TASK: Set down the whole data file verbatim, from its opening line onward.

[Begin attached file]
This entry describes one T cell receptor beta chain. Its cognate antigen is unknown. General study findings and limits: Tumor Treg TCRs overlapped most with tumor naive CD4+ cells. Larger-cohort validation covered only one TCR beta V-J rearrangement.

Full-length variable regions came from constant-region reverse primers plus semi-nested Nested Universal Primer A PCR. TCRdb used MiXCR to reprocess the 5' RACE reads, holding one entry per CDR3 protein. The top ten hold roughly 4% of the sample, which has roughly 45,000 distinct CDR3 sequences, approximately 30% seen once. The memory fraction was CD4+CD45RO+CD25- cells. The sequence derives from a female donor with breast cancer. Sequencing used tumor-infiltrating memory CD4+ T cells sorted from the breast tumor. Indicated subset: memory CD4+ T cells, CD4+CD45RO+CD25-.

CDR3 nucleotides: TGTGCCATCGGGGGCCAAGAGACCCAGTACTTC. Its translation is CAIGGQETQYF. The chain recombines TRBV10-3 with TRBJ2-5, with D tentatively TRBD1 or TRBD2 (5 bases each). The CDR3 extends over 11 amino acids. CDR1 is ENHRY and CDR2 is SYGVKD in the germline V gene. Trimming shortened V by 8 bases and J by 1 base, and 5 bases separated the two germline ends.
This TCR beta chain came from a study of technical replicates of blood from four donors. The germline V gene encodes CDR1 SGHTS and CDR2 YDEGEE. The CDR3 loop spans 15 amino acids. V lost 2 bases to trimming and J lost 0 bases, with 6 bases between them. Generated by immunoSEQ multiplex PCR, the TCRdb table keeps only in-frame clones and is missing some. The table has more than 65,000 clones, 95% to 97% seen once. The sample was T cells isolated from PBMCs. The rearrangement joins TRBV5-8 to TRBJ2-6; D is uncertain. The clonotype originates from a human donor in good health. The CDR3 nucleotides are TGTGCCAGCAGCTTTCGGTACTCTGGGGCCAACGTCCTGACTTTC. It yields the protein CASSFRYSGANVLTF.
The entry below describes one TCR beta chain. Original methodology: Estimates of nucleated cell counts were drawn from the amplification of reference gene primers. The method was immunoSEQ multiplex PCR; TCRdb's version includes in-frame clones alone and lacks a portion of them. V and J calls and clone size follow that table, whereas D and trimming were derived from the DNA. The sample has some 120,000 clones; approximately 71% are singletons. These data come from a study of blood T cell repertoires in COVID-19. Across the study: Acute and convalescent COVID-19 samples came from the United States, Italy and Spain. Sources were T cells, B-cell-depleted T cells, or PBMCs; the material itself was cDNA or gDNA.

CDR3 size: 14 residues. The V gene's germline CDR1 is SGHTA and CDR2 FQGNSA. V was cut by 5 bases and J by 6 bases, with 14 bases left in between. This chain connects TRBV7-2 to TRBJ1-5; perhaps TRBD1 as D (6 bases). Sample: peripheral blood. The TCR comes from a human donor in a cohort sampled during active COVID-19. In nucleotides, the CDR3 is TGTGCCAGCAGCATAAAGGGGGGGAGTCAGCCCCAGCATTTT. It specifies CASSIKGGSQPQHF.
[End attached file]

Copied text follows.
This entry describes one T cell receptor beta chain. Its cognate antigen is unknown. General study findings and limits: Tumor Treg TCRs overlapped most with tumor naive CD4+ cells. Larger-cohort validation covered only one TCR beta V-J rearrangement.

Full-length variable regions came from constant-region reverse primers plus semi-nested Nested Universal Primer A PCR. TCRdb used MiXCR to reprocess the 5' RACE reads, holding one entry per CDR3 protein. The top ten hold roughly 4% of the sample, which has roughly 45,000 distinct CDR3 sequences, approximately 30% seen once. The memory fraction was CD4+CD45RO+CD25- cells. The sequence derives from a female donor with breast cancer. Sequencing used tumor-infiltrating memory CD4+ T cells sorted from the breast tumor. Indicated subset: memory CD4+ T cells, CD4+CD45RO+CD25-.

CDR3 nucleotides: TGTGCCATCGGGGGCCAAGAGACCCAGTACTTC. Its translation is CAIGGQETQYF. The chain recombines TRBV10-3 with TRBJ2-5, with D tentatively TRBD1 or TRBD2 (5 bases each). The CDR3 extends over 11 amino acids. CDR1 is ENHRY and CDR2 is SYGVKD in the germline V gene. Trimming shortened V by 8 bases and J by 1 base, and 5 bases separated the two germline ends.
This TCR beta chain came from a study of technical replicates of blood from four donors. The germline V gene encodes CDR1 SGHTS and CDR2 YDEGEE. The CDR3 loop spans 15 amino acids. V lost 2 bases to trimming and J lost 0 bases, with 6 bases between them. Generated by immunoSEQ multiplex PCR, the TCRdb table keeps only in-frame clones and is missing some. The table has more than 65,000 clones, 95% to 97% seen once. The sample was T cells isolated from PBMCs. The rearrangement joins TRBV5-8 to TRBJ2-6; D is uncertain. The clonotype originates from a human donor in good health. The CDR3 nucleotides are TGTGCCAGCAGCTTTCGGTACTCTGGGGCCAACGTCCTGACTTTC. It yields the protein CASSFRYSGANVLTF.
The entry below describes one TCR beta chain. Original methodology: Estimates of nucleated cell counts were drawn from the amplification of reference gene primers. The method was immunoSEQ multiplex PCR; TCRdb's version includes in-frame clones alone and lacks a portion of them. V and J calls and clone size follow that table, whereas D and trimming were derived from the DNA. The sample has some 120,000 clones; approximately 71% are singletons. These data come from a study of blood T cell repertoires in COVID-19. Across the study: Acute and convalescent COVID-19 samples came from the United States, Italy and Spain. Sources were T cells, B-cell-depleted T cells, or PBMCs; the material itself was cDNA or gDNA.

CDR3 size: 14 residues. The V gene's germline CDR1 is SGHTA and CDR2 FQGNSA. V was cut by 5 bases and J by 6 bases, with 14 bases left in between. This chain connects TRBV7-2 to TRBJ1-5; perhaps TRBD1 as D (6 bases). Sample: peripheral blood. The TCR comes from a human donor in a cohort sampled during active COVID-19. In nucleotides, the CDR3 is TGTGCCAGCAGCATAAAGGGGGGGAGTCAGCCCCAGCATTTT. It specifies CASSIKGGSQPQHF.